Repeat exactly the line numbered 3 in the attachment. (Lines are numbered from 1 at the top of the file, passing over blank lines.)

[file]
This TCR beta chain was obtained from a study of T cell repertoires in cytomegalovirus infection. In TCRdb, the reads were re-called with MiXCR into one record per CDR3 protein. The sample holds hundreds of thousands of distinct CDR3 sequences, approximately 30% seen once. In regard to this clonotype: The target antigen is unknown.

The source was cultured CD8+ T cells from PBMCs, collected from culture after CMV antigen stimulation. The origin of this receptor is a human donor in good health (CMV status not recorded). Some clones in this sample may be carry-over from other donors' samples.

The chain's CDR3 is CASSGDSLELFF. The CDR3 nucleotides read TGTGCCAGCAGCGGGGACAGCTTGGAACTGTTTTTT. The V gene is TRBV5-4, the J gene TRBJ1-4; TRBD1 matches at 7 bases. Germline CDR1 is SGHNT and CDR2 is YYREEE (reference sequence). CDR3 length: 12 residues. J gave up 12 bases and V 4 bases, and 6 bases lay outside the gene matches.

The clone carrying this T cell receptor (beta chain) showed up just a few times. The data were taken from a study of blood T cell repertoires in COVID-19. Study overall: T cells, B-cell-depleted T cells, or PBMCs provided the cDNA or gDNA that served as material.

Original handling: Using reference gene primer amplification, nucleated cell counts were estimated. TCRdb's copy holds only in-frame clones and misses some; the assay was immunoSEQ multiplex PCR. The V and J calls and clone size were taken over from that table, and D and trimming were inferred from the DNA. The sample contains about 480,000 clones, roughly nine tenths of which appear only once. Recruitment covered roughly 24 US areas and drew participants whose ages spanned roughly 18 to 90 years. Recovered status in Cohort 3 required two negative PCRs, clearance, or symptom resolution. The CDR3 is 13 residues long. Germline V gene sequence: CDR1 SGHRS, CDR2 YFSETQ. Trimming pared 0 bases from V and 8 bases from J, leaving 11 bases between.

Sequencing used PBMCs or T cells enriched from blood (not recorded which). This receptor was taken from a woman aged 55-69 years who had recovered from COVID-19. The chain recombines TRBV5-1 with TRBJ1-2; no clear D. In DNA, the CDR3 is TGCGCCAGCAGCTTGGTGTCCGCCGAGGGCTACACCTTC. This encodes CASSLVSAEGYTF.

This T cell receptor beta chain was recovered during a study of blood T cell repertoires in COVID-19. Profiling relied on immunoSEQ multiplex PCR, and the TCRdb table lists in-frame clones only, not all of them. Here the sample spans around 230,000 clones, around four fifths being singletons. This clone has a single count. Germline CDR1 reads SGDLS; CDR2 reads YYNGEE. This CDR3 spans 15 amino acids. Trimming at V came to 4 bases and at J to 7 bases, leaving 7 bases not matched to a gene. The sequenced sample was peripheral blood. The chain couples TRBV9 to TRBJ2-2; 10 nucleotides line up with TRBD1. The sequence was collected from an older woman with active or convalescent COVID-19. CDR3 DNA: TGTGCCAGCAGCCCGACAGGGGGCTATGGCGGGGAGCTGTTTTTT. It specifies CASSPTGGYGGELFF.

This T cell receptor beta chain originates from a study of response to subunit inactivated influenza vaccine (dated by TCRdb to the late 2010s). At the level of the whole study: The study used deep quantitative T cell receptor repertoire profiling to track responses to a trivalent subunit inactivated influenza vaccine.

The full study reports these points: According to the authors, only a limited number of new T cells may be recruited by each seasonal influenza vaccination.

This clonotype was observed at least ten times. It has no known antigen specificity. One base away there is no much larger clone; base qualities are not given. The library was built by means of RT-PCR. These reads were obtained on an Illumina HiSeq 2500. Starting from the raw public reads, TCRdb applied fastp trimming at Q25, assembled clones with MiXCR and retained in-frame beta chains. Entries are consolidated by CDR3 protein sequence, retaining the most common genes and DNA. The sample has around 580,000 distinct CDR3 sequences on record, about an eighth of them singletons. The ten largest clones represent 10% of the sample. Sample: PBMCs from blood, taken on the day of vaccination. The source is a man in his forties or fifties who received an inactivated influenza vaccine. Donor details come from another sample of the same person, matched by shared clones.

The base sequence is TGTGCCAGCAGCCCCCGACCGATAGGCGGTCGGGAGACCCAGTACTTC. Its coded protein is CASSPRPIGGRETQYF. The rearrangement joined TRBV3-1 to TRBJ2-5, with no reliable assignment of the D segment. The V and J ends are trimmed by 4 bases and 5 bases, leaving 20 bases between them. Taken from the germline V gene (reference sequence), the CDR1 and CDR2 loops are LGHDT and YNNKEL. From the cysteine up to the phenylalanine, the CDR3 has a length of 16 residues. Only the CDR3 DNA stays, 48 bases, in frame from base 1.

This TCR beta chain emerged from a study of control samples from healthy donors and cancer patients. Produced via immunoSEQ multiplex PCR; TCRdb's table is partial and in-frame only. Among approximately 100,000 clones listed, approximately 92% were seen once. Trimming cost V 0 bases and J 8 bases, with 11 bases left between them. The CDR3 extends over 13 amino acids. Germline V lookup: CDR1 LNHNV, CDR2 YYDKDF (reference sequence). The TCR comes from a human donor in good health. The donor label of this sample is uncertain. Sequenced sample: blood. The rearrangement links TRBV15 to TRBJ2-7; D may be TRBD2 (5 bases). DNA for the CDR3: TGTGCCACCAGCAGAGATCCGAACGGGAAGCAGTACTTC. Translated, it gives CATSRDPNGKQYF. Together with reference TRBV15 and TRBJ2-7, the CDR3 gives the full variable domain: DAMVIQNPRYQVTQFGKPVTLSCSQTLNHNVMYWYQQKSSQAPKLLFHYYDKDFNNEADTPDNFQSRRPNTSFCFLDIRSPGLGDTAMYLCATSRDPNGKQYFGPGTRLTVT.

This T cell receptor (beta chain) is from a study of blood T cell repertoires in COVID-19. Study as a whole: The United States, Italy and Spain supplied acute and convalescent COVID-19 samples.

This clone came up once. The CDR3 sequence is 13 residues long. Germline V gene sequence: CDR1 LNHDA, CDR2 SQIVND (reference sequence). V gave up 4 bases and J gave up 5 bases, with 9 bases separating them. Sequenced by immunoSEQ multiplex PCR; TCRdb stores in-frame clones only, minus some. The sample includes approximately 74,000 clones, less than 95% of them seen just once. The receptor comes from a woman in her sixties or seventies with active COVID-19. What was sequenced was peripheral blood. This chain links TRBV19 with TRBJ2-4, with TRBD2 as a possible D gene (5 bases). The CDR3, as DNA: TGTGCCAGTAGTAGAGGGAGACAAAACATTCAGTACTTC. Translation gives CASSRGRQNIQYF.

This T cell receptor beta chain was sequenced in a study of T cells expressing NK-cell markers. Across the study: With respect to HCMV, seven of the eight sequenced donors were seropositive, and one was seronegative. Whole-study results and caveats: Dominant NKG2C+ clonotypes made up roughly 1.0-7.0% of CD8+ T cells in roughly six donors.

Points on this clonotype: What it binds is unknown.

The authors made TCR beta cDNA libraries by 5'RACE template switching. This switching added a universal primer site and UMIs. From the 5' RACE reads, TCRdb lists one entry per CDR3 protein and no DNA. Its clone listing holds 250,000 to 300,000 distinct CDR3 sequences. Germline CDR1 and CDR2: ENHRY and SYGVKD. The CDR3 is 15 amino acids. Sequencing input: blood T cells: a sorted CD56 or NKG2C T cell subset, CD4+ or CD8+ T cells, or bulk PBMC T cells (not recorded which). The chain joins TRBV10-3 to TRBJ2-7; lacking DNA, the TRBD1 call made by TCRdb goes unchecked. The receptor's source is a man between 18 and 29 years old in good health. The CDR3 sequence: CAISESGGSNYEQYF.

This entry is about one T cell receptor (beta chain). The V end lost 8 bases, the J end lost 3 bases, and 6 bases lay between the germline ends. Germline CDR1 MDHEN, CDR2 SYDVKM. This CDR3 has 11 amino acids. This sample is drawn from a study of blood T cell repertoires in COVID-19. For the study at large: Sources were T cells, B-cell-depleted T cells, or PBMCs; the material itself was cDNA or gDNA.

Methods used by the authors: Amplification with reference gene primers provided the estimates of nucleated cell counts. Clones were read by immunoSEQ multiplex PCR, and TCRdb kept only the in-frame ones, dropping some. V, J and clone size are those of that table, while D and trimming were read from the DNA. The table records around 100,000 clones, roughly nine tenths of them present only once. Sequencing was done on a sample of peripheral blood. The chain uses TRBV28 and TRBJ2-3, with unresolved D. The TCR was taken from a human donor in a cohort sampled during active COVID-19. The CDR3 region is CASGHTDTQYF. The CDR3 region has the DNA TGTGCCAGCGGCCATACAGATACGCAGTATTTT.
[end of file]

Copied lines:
The chain's CDR3 is CASSGDSLELFF. The CDR3 nucleotides read TGTGCCAGCAGCGGGGACAGCTTGGAACTGTTTTTT. The V gene is TRBV5-4, the J gene TRBJ1-4; TRBD1 matches at 7 bases. Germline CDR1 is SGHNT and CDR2 is YYREEE (reference sequence). CDR3 length: 12 residues. J gave up 12 bases and V 4 bases, and 6 bases lay outside the gene matches.